Urgent action is needed to prevent hundreds of millions more people slipping into hunger as a result of volatile food prices and increasing energy and water scarcity, said international agency Oxfam today. Decades of underinvestment in agriculture coupled with the increasing threat of climate change mean that despite recent price falls, future food security is by no means guaranteed, and in fact the situation could get worse, said Oxfam on the opening day of a UN conference in Madrid to address the issue. Oxfam’s warning comes on the day that two new reports are published, detailing the threats to global food security and exposing the lack of adequate coordinated international action to tackle hunger.
The reports, A Billion Hungry People and The Feeding of the Nine Billion are published by Oxfam and the UK think tank, Chatham House respectively, and together are a call to action to politicians, and representatives from the private sector and civil society meeting to discuss the implementation of the UN Taskforce’s response. Although global food prices have fallen in the last few months, they are not back to previous levels, and are likely to rise sharply again in the future. Furthermore, price volatility itself is a problem, and more needs to be done to address the underlying structural issues that cause the chronic hunger affecting 1 in 6 people in the world today, according to Oxfam. Current severe food shortages in Afghanistan, Ethiopia, Kenya, Mozambique and Zimbabwe are evidence that the global food crisis is far from over. Even before recent price rises, there were over 850m people classified as undernourished. Now, there are nearly a billion, as a result of the price rises, alongside other factors such as political instability and conflict.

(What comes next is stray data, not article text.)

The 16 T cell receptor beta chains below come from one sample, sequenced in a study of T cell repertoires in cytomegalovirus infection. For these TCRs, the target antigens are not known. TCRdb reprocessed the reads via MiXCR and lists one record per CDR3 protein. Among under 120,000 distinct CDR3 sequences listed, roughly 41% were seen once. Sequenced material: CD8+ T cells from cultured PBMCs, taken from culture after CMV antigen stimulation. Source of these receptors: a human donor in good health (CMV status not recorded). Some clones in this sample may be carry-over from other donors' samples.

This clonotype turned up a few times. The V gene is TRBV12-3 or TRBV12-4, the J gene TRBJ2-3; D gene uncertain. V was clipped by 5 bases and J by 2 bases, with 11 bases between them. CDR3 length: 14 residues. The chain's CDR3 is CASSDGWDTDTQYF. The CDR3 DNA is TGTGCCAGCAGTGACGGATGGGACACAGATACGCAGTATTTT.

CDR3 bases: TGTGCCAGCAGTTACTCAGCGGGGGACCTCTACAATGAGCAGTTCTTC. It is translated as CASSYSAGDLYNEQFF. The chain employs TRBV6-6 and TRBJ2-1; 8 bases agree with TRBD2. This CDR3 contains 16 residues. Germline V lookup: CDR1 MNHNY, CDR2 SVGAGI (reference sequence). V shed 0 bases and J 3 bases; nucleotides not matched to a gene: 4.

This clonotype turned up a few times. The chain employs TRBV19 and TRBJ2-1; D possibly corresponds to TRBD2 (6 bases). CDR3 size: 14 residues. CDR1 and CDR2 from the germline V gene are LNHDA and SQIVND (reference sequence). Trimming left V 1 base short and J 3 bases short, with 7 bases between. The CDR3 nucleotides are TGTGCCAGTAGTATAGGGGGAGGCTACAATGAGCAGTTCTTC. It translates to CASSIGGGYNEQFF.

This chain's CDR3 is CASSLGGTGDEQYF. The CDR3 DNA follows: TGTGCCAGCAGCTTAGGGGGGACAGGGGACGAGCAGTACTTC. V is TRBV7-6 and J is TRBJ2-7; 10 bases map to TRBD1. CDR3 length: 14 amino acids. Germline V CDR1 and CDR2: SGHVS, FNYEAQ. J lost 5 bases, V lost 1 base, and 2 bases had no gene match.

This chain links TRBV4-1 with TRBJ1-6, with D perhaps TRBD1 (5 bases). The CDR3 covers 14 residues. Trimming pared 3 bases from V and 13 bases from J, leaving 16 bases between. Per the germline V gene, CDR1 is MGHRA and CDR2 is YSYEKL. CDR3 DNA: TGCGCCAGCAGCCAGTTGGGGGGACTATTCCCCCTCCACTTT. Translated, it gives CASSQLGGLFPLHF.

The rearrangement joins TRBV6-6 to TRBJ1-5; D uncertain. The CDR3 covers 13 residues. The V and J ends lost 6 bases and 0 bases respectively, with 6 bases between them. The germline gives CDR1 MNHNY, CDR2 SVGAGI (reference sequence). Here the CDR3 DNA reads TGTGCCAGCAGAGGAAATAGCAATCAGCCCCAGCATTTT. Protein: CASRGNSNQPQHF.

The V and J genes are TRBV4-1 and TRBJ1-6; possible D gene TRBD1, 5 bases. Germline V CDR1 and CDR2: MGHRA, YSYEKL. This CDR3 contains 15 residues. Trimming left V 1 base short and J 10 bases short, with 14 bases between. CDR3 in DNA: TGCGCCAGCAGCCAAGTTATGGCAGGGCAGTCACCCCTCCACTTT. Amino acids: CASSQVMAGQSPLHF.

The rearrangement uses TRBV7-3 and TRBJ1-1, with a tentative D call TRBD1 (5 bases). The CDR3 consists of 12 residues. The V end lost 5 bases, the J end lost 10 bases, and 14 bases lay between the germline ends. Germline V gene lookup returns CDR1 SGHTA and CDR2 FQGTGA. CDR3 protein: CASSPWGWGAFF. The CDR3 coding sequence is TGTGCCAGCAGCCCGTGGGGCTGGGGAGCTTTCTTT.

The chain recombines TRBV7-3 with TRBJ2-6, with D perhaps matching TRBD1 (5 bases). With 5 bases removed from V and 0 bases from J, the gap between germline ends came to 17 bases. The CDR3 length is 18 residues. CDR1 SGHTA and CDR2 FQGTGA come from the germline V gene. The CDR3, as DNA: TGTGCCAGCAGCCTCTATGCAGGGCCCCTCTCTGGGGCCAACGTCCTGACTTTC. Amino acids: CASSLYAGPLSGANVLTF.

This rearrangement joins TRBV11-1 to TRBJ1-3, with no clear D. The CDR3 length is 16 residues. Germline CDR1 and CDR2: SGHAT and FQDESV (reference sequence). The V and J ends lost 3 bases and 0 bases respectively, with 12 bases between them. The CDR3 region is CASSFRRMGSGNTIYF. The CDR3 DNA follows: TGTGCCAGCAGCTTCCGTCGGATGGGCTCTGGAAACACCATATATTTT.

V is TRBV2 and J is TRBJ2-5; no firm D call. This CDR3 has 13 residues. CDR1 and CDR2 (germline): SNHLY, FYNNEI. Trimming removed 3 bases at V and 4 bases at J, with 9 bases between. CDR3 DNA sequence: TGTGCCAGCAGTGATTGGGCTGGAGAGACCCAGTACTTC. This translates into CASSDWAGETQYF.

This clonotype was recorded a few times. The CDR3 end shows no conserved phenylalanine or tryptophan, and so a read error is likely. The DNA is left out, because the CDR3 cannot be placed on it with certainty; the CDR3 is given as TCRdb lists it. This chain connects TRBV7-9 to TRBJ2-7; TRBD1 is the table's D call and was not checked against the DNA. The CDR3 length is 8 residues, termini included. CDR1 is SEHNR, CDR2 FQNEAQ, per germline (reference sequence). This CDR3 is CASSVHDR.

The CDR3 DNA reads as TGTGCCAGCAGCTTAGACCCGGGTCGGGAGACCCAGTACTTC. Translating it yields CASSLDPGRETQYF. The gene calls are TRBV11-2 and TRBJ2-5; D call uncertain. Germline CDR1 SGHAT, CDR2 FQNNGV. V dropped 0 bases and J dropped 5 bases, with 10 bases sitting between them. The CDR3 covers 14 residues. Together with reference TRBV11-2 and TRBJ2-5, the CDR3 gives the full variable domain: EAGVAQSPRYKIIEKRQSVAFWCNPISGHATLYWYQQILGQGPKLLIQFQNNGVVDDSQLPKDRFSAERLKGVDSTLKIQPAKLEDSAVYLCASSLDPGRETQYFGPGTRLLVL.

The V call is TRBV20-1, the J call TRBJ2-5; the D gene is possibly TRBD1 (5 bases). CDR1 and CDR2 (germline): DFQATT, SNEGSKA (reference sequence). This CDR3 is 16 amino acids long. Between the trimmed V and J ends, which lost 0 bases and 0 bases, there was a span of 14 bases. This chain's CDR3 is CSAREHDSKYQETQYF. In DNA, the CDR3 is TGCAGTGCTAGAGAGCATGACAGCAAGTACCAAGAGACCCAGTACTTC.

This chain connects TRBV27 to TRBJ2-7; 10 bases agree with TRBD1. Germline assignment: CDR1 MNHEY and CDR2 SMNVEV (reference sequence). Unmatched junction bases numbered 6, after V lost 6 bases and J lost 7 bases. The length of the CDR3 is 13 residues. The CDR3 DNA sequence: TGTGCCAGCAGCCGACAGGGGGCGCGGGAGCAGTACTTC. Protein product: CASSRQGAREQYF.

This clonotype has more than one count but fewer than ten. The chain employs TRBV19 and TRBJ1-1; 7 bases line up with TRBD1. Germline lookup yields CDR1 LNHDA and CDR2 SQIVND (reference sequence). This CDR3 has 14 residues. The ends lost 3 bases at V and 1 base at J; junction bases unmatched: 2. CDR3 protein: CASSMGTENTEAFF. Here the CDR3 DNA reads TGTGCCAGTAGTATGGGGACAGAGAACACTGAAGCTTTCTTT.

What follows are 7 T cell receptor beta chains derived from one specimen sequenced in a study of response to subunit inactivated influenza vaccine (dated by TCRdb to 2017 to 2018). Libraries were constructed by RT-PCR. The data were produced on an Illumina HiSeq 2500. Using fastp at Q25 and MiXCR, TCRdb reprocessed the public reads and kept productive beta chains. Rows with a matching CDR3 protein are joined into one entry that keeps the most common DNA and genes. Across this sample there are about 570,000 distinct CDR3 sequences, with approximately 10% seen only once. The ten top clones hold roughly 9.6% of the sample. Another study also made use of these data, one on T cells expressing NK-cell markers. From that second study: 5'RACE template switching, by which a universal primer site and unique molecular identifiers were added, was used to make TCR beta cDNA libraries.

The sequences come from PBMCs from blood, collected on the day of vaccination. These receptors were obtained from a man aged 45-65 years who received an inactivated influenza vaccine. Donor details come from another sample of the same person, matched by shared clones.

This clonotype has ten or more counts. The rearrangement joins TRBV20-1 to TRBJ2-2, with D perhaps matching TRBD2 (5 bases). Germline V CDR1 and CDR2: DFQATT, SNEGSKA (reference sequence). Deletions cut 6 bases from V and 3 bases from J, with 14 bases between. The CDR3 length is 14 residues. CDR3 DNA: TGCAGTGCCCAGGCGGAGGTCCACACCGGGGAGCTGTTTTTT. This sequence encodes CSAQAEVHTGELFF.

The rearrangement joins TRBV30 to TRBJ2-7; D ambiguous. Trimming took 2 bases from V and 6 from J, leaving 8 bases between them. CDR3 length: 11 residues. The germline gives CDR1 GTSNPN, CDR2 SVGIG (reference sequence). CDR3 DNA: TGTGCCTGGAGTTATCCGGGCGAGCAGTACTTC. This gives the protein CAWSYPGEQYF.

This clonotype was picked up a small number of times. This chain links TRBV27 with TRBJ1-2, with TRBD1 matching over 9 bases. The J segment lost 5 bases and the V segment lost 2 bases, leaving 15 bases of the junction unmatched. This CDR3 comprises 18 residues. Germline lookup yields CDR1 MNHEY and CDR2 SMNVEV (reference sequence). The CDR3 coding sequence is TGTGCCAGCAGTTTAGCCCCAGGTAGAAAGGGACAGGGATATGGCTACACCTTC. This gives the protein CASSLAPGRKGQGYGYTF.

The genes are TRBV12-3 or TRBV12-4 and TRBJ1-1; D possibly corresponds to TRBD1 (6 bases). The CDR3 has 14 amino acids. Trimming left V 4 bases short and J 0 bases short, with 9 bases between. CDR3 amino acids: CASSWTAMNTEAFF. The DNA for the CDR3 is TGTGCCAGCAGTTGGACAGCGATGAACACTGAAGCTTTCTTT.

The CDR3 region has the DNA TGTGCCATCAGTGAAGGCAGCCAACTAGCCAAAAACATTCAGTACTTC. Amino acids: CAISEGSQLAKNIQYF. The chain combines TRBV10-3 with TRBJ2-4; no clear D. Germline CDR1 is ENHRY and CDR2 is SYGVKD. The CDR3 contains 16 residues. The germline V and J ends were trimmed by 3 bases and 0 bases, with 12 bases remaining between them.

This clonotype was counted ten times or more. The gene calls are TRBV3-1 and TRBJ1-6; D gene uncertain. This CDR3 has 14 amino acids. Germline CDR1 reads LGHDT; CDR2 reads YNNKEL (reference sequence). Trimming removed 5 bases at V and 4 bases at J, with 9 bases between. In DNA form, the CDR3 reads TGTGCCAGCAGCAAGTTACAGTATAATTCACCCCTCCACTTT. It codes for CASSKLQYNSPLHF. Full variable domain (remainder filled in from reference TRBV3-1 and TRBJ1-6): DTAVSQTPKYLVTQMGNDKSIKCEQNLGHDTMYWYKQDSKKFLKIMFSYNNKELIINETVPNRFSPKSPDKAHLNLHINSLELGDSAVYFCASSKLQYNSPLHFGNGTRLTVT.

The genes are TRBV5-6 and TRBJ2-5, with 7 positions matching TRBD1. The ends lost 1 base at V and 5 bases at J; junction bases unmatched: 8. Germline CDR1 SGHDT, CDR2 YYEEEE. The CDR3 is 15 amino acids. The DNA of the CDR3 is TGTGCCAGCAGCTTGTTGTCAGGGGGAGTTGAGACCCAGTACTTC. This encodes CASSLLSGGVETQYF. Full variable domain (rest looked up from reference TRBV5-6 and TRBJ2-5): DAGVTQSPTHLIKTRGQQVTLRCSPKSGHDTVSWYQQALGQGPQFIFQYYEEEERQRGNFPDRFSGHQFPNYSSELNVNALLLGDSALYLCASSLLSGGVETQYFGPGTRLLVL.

“Not enough has been done to tackle the situation. There is a lack of coordination at all levels and the opportunity for root and branch reform of the aid system has not yet been taken. International institutions and donors must reverse decades of under-investment in agriculture and scrap blatantly distortionary polices such as biofuels mandates that make things worse,” said an Oxfam representative, who is attending the conference. “The recent decision by the EU to reinstate export subsidies for dairy is the direct opposite of what’s needed: a retrograde step that calls into question their commitment to longer term reforms,” he added.
The Feeding of the Nine Billion, published by Chatham House and part-funded by Oxfam, predicts demand for food will increase as the world’s population grows by 2.5bn to 9.2bn by 2050. It also notes a UN prediction that climate change will increase the number of undernourished people worldwide by between 40m and 170m. Meanwhile, Oxfam’s A Billion Hungry People includes recommendations for reform of the humanitarian aid system and makes a strident call to poor countries to do their bit by investing more in agriculture, targeting women and small-scale producers. Developing countries must increase social protection measures for vulnerable populations – including cash payments and employment creation programs for those at risk of hunger. Rich countries must ensure long-term predictable funding to developing countries for investment in agriculture and climate change adaptation.